Strzok, who initiated the FBI’s probe into the Donald Trump election campaign’s suspected - and now disproven - collusion with the Russian government in the 2016 election, was fired last August after incendiary messages between him and another FBI lawyer, Lisa Page, were leaked to the press, and in which he showed a clear anti-Trump and anti-Russian bias.
Now, Strzok is seeking to right that wrong, arguing in a lawsuit filed in the US District Court for the District of Columbia on Tuesday that the bureau violated his First and Fifth Amendment rights when it fired him for the political content of his text messages and deprived him of due process to challenge his termination.
According to Strzok, the bureau’s decision to fire him instead of suspending and demoting him, as the FBI’s Office of Professional Responsibility recommended, “was the result of unrelenting pressure from President Trump and his political allies in Congress and the media.”
Strzok’s lawyer: “The lawsuit shows that, in bowing to the president’s desires, FBI leaders trampled Pete’s free speech and due process rights in ways that should be deeply troubling to all in government, and indeed, to all Americans.” pic.twitter.com/hfC5LbFaQL— Ryan J. Reilly (@ryanjreilly) August 6, 2019
In June of that year, Trump told reporters he was “amazed” Strzok still had a job and said he “should have been fired a long time ago.”
The texts in question were given to the press by the Justice Department in December 2017, being published even before Congress had seen them, which Strzok argues was a “deliberate and unlawful” violation of the Privacy Act. In them, he and Page, with whom he was having an affair, disparaged Trump as a “menace” he was “meant to protect America from.”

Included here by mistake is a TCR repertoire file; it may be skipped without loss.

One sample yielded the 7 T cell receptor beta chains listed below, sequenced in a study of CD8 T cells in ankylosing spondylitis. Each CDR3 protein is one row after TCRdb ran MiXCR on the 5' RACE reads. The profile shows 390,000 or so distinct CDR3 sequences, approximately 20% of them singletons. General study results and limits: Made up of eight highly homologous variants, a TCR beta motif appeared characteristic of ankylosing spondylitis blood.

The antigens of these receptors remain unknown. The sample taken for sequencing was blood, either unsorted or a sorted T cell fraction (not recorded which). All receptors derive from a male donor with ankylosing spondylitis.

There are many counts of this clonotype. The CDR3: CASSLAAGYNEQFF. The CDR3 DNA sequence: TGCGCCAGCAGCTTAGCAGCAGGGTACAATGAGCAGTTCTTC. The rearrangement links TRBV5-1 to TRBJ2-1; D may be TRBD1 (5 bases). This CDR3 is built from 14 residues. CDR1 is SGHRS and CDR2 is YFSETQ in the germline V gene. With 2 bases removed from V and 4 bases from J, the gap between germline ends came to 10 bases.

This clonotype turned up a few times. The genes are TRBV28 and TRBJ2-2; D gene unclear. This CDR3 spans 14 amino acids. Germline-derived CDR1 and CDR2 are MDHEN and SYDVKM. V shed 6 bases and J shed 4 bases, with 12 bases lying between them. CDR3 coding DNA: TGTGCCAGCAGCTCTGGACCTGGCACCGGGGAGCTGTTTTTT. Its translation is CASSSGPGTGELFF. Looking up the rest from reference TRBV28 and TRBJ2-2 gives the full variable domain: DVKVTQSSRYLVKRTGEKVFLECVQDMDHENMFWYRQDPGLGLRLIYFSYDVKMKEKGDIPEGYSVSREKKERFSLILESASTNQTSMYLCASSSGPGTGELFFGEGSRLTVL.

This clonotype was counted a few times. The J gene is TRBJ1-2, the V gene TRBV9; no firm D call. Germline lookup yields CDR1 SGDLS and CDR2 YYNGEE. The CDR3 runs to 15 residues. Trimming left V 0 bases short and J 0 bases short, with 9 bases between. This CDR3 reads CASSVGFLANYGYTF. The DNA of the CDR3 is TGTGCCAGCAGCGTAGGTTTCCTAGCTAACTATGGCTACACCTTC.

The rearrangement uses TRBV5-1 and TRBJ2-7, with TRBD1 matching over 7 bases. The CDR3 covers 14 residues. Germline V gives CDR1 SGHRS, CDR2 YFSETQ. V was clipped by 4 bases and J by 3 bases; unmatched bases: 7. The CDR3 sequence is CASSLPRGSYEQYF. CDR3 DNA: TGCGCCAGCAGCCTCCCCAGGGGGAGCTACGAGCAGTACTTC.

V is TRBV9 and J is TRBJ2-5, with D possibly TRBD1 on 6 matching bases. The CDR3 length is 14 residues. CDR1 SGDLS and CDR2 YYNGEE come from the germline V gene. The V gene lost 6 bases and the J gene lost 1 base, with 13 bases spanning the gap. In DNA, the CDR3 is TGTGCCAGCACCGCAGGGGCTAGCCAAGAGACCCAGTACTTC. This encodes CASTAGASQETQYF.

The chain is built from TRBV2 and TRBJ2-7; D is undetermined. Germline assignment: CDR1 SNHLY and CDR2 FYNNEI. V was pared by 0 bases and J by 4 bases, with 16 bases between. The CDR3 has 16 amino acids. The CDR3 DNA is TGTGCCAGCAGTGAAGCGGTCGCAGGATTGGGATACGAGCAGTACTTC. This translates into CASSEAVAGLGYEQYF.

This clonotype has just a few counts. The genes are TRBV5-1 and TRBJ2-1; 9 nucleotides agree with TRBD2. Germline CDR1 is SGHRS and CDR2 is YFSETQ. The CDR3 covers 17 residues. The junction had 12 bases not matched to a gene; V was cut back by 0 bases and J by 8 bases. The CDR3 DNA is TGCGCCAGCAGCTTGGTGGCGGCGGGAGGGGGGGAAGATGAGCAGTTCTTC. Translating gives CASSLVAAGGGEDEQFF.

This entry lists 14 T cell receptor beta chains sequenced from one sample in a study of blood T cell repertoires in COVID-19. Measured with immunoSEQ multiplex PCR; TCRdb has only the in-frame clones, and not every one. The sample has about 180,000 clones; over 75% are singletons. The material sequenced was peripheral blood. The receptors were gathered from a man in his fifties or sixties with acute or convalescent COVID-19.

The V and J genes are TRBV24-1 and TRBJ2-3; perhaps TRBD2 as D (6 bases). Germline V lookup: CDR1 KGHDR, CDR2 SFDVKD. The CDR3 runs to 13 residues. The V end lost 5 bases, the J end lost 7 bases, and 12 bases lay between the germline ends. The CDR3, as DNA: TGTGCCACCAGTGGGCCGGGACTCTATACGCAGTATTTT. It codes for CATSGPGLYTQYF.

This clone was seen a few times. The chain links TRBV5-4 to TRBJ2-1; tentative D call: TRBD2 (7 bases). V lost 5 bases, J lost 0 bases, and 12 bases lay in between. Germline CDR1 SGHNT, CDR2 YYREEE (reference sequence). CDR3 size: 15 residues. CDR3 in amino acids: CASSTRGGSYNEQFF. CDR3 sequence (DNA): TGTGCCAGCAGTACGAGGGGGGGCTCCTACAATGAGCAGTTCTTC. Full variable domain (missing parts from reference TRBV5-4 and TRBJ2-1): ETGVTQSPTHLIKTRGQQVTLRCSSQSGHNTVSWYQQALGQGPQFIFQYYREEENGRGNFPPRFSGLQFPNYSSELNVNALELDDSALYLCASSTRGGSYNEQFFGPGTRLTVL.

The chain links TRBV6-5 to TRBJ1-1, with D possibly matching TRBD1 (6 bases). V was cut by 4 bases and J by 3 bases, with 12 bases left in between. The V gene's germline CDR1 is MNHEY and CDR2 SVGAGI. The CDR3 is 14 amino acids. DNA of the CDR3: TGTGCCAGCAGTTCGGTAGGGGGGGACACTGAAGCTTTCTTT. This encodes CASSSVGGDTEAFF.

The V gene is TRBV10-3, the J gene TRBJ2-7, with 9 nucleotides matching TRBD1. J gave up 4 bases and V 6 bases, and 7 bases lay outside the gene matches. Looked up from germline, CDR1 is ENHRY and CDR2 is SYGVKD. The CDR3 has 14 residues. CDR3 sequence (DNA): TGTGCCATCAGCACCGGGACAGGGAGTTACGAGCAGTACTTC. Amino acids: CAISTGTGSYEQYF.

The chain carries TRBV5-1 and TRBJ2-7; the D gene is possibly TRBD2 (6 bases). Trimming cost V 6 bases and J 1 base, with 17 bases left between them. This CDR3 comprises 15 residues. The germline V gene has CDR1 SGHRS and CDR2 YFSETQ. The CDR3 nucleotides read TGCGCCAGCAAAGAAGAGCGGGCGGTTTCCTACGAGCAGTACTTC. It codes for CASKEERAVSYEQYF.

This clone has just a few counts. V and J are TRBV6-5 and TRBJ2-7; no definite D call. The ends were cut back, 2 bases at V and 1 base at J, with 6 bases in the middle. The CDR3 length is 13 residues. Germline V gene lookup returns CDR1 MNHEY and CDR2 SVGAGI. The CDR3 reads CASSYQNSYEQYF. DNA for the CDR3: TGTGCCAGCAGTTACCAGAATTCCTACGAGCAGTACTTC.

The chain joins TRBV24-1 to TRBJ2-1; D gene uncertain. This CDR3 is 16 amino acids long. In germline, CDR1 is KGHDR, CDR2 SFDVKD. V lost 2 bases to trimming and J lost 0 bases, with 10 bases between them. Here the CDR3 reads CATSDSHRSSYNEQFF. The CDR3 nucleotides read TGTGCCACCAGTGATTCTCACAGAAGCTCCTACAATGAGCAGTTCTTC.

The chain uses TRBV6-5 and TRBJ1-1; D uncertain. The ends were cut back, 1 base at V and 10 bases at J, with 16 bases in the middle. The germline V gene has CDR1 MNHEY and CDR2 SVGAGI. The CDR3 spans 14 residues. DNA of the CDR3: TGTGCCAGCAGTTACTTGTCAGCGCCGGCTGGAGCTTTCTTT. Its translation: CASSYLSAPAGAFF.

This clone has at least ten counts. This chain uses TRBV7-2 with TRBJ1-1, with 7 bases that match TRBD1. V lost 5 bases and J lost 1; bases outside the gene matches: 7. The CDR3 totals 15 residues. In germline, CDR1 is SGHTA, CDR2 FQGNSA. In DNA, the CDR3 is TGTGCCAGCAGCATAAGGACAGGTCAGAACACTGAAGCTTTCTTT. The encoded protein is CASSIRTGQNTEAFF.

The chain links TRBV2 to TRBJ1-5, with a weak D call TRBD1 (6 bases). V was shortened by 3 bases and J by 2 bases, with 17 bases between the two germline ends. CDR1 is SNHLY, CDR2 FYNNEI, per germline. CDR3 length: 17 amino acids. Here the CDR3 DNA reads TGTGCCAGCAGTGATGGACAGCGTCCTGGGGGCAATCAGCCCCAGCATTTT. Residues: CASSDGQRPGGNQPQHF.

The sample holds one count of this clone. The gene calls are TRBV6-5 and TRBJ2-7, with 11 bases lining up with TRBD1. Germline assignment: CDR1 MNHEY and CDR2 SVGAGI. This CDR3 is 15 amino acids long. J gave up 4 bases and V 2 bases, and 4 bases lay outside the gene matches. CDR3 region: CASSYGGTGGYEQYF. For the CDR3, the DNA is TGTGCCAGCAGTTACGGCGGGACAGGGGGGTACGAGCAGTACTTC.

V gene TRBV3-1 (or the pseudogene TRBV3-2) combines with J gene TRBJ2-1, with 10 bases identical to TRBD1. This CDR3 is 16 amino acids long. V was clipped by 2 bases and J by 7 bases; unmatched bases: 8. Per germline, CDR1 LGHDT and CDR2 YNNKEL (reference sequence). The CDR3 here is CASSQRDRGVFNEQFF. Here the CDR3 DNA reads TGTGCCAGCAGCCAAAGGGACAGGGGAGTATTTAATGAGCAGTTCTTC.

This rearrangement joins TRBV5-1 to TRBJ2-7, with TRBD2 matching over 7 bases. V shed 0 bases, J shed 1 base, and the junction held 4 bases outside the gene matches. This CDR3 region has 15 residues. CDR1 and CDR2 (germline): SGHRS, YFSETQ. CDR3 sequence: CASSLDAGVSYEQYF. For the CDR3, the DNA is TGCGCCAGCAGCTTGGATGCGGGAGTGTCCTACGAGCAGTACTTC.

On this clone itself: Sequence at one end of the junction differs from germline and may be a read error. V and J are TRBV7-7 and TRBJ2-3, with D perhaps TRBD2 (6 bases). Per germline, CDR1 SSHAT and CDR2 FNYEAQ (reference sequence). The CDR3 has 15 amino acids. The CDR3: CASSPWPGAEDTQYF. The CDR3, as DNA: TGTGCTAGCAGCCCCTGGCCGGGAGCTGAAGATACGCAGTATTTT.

In the most explosive exchange, Page asked Strzok if he thought Trump could actually win the November 2016 election. "No. No he won't,” Strzok reassured her. “We'll stop it."
When Strzok was terminated, his August 9, 2018, dismissal letter said he had undermined “the credibility of the FBI” by his actions, which included the published texts but also “unprofessional conduct off duty” associated with his use of an FBI-issued cell phone to send the texts and “investigative deficiency” - later reduced to “dereliction of supervisory duty” - because of his delay in searching the laptop of Hillary Clinton aide Huma Abedin’s husband, Anthony Weiner, as part of an investigation into the presidential candidate’s emails in the fall of 2016, Politico reported.
However, Strzok argues that since the bureau never accused him of violating the Hatch Act - a law that bars government officials from engaging in certain political activities - his speech in the texts was therefore protected.
Officials should “be encouraged to exercise” their right to political speech “fully, freely, and without fear of penalty or reprisal,” Strzok argues. The administration, according to the suit, “has consistently tolerated and even encouraged partisan political speech by federal employees, as long as this speech praises President Trump and attacks his political adversaries.”